It’s very easy to dwell on the small things in life. When you turn around and look back you realise how quickly it all goes. I realise I sound like an elderly person saying that, but the other day I had one of those moments. I was standing outside the bank with the kids in the pushchair, waiting for my mum to get some money out. A knackered old car drove past and it was playing an early 1980’s power ballad. We were in a sort of non-descript town, no-one else was around. At that moment in time, I was transported back to 1981, except I had my children. This is a picture of me c. 1981, I was auditioning for a part in the film ‘Don’t Look Now’. My sister sits in her vintage Maclaren. We are outside the zebra enclosure at London Zoo.
I thought to myself in that moment outside the bank, that I had essentially become my mother. I think this all the time, but this was different as it was influenced by culture rather than genes. I wasn’t hearing myself say the very same phrases my mum does. Rather, I just sort of felt that I had become her.
When I look back on my life up till now, several things stand out; birth, death, moving house, school plays, days out, holidays, moments when I experienced feelings of pure happiness, the usual stuff. The small things I cant really remember. I am sure I probably was jealous of the child who had a bigger eraser collection than me, or the one whose parents took them to Disney World. But I cant even remember their name. It was all wasted energy.
I was born in the mid 1970’s. It hadn’t been long since a man actually had landed on the moon. It was only recently when I began to consider the possibility that it could have been a PR stunt by the Americans. This never crossed my mind when I was a child. I had a Spectrum computer, I used to load cassettes of games like Valhalla. It took ages for them to load, then they crashed after five minutes. The sound the cassette player made was part of the experience. When our school got a BBC micro-computer there was universal fanfare. I liked the keys on the keyboard, they made a satisfying noise unlike those on my Spectrum. When I went to school, Thatcher came into power, this was viewed by the child version of me as a brilliant thing. A woman in the most powerful job in the country. Inspirational.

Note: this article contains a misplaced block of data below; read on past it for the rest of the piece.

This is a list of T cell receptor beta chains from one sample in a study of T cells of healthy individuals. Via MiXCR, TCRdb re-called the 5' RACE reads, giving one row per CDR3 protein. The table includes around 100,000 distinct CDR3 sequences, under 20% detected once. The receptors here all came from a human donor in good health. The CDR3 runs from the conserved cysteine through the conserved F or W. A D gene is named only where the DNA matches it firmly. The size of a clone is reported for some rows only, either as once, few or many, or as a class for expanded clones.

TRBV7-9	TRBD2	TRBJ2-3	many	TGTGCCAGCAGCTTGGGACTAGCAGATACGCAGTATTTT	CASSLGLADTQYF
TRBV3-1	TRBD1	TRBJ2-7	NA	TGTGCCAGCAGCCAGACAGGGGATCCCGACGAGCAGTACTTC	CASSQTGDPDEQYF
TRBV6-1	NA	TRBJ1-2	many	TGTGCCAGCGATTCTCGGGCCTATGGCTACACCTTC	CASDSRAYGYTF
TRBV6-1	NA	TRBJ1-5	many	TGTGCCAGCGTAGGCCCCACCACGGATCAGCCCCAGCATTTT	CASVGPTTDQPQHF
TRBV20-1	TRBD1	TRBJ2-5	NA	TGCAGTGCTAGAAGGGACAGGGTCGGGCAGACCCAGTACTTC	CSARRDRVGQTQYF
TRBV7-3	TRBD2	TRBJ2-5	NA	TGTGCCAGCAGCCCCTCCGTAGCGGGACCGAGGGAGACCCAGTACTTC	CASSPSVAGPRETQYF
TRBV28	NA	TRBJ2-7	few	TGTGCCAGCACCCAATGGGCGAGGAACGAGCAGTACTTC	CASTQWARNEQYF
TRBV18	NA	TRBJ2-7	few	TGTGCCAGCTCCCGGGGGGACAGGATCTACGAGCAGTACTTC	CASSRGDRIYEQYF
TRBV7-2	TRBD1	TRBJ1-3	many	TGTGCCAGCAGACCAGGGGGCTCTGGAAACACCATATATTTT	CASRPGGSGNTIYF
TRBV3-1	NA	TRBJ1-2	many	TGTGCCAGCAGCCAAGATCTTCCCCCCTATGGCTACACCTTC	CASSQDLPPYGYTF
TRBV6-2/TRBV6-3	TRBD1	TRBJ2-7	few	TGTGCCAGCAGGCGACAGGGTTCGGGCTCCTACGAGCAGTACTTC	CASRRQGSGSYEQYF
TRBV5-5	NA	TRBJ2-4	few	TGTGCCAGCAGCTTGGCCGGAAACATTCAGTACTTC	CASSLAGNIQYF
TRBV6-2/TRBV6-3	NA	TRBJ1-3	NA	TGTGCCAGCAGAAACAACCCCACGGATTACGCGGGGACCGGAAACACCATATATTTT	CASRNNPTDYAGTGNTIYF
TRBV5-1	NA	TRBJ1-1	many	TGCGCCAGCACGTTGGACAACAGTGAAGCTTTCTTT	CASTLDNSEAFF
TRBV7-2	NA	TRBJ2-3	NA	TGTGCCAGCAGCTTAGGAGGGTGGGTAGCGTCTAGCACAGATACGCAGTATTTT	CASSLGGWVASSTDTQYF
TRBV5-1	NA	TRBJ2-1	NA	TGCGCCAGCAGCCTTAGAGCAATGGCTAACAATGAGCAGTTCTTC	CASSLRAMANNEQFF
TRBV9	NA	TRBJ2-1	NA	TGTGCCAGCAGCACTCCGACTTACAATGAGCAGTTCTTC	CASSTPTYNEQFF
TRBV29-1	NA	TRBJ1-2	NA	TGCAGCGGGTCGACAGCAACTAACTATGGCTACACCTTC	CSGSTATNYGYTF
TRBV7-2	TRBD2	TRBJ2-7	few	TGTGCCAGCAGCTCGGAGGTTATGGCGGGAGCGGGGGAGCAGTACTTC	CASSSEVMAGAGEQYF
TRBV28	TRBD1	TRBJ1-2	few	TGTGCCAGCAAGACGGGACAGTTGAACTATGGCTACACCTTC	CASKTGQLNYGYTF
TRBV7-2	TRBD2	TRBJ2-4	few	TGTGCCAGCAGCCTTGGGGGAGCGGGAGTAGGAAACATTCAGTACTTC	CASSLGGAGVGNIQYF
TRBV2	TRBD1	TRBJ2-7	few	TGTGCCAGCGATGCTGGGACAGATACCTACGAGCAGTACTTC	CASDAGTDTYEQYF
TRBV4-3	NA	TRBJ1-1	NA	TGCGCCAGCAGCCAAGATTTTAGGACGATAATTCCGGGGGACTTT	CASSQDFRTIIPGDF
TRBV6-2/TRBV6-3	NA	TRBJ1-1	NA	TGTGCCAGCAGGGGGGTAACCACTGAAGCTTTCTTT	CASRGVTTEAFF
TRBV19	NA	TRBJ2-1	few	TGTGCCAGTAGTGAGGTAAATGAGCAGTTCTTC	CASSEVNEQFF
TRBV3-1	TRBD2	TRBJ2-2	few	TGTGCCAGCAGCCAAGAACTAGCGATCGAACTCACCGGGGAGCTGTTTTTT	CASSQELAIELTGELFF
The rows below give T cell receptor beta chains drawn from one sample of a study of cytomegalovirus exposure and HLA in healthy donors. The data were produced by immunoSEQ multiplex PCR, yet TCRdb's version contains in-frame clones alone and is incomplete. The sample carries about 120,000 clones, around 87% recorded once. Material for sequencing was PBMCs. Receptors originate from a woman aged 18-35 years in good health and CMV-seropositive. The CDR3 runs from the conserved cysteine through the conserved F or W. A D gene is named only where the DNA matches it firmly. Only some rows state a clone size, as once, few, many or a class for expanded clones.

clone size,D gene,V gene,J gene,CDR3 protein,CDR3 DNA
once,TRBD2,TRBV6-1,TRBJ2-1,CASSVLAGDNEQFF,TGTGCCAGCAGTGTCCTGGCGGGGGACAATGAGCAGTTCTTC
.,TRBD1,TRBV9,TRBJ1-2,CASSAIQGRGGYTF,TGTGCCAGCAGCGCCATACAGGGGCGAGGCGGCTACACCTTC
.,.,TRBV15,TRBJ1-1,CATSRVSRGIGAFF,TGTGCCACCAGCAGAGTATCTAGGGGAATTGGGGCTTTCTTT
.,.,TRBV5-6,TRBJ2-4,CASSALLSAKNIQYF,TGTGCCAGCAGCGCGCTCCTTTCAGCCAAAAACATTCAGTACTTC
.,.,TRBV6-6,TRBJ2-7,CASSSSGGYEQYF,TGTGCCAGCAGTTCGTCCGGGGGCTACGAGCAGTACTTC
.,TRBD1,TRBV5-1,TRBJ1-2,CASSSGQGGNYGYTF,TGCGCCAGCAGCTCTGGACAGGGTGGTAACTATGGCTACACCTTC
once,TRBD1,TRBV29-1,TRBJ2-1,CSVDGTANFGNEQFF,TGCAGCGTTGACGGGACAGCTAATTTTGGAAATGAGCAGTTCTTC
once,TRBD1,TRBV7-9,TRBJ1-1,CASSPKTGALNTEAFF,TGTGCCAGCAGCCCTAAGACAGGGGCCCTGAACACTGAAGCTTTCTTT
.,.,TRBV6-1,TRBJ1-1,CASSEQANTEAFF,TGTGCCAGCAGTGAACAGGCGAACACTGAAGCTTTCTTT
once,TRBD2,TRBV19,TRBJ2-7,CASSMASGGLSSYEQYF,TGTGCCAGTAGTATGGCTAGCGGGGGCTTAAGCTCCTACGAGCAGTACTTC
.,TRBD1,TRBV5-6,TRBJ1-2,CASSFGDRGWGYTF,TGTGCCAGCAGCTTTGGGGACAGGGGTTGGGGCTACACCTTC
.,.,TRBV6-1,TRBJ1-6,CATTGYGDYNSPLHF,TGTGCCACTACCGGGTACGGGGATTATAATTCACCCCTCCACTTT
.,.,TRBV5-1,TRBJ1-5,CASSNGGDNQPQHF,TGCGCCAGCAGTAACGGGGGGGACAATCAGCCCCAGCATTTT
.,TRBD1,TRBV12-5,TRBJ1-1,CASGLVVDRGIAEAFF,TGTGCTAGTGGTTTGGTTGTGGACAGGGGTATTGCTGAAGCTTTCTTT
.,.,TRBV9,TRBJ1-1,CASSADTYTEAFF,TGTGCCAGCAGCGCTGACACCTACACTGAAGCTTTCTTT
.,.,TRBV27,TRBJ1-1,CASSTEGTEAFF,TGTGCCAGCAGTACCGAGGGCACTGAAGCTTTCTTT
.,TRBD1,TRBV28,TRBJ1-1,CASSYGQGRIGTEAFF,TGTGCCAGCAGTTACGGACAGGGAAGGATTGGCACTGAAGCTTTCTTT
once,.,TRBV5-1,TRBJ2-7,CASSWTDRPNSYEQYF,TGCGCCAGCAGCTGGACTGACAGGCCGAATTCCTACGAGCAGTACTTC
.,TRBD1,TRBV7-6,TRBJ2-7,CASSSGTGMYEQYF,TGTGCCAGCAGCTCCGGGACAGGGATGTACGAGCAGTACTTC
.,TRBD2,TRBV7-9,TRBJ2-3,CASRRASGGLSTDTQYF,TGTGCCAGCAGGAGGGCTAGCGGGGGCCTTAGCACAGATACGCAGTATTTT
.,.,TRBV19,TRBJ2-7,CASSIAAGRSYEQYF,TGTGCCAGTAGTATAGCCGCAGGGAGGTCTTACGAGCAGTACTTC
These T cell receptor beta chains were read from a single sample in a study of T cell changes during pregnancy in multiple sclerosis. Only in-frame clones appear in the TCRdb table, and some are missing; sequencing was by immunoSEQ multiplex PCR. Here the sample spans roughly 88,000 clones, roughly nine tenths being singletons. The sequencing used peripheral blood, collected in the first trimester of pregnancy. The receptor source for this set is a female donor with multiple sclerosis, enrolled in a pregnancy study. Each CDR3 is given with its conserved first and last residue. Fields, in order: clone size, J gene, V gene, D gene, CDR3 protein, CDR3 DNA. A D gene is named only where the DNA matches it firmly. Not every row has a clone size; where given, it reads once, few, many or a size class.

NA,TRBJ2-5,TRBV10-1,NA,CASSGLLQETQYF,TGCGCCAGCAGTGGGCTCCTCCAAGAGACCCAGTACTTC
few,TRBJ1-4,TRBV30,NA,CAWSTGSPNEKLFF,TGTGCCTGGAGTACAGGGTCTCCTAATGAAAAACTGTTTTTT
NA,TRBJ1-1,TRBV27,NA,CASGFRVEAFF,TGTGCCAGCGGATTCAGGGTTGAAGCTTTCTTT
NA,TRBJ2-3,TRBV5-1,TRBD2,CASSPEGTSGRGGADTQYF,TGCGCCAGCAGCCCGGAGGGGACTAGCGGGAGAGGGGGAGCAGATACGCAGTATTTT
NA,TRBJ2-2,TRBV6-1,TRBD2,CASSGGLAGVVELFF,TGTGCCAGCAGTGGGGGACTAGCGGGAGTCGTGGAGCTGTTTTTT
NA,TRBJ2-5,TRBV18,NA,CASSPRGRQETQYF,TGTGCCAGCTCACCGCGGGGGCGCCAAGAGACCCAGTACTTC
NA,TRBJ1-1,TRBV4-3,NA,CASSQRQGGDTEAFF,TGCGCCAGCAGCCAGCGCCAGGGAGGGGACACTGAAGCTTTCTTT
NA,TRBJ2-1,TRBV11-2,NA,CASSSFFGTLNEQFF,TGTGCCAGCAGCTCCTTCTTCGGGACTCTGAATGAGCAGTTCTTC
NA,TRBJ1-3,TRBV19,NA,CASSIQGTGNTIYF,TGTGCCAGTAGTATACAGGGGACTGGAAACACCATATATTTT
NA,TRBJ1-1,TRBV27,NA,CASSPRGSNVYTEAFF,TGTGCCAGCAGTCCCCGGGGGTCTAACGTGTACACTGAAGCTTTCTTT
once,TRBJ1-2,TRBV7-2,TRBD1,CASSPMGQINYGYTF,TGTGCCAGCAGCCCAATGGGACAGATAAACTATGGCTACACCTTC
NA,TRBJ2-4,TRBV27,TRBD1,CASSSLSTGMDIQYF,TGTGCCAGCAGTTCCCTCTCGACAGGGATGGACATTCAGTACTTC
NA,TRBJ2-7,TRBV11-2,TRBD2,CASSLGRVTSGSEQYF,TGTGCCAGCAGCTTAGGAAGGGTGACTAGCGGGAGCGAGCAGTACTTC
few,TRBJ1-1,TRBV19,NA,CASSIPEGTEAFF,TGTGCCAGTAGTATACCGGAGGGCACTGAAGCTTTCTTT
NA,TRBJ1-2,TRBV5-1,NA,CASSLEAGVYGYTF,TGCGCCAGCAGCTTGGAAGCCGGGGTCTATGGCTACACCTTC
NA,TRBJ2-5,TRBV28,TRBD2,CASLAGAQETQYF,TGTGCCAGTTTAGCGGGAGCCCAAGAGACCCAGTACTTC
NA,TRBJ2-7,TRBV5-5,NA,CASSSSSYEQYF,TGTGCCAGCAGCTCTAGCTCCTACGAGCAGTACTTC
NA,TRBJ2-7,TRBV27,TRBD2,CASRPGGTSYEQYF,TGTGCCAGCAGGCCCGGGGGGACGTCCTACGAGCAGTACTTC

We listened to the Beach Boys, Rolling Stones, Elton John, Madonna with the odd bit of Johnny Hates Jazz and T’Pau thrown in. I often tied pom-poms in my hair, I wore those luminous plastic bangles and lacy gloves. I had socks which started off very small and expanded till they fitted and a little yellow ra-ra skirt. I was annoyed when the Littlest Hobo, Heidi and Silas came on the television for the 100th time. I kept treading on my sisters Sindy doll shoes. This was an enduring source of pain.
These things flavoured my life. I loved my childhood. I thought it would go on forever. I dreamed of having a good job, marrying a kind, tall, dark, handsome man and living happily ever after. Before I knew it, this did all happen to me. I am lucky. But it has all happened very quickly. Days go on forever, years seem to evaporate.
Nowadays, life is an endless muddle of making ends meet, keeping the children entertained, and trying to keep on top of work and housework. I have to admit, I have rarely actually had the time to sit down and saviour the little smiles that baby Fifi gives me. Or watch as the Toddler becomes more and more communicative. I lay in bed and wonder if their memories will be watching Fireman Sam, or of me and them rushing around the shops, trying to get the products to make the cheapest possible dinners for the weeks ahead. I suspect that my mum felt the same pressures and directional pulls, just with a different soundtrack. I hope my children will be as happy as I was.
All I am trying to say, is that when you are getting frustrated with your baby screaming all night, or the toddler tantruming in Tesco’s. As I do all the time. Take a bit of time to step back and saviour the moment, in its entirety. Think about how lucky you are, how you got there and the joy of life. History is a powerful thing, life does repeat itself. You can use it to learn from the mistakes of others or you can simply just enjoy where you were in the past at specific moments. I often forget that my children are separate from me, with their own sense of being, their own memories and their own interests, tears and joy. They are part of me, but distinct. In thirty years time, they will have the same sort of moments as I did standing outside the bank. Such is the wonder of life.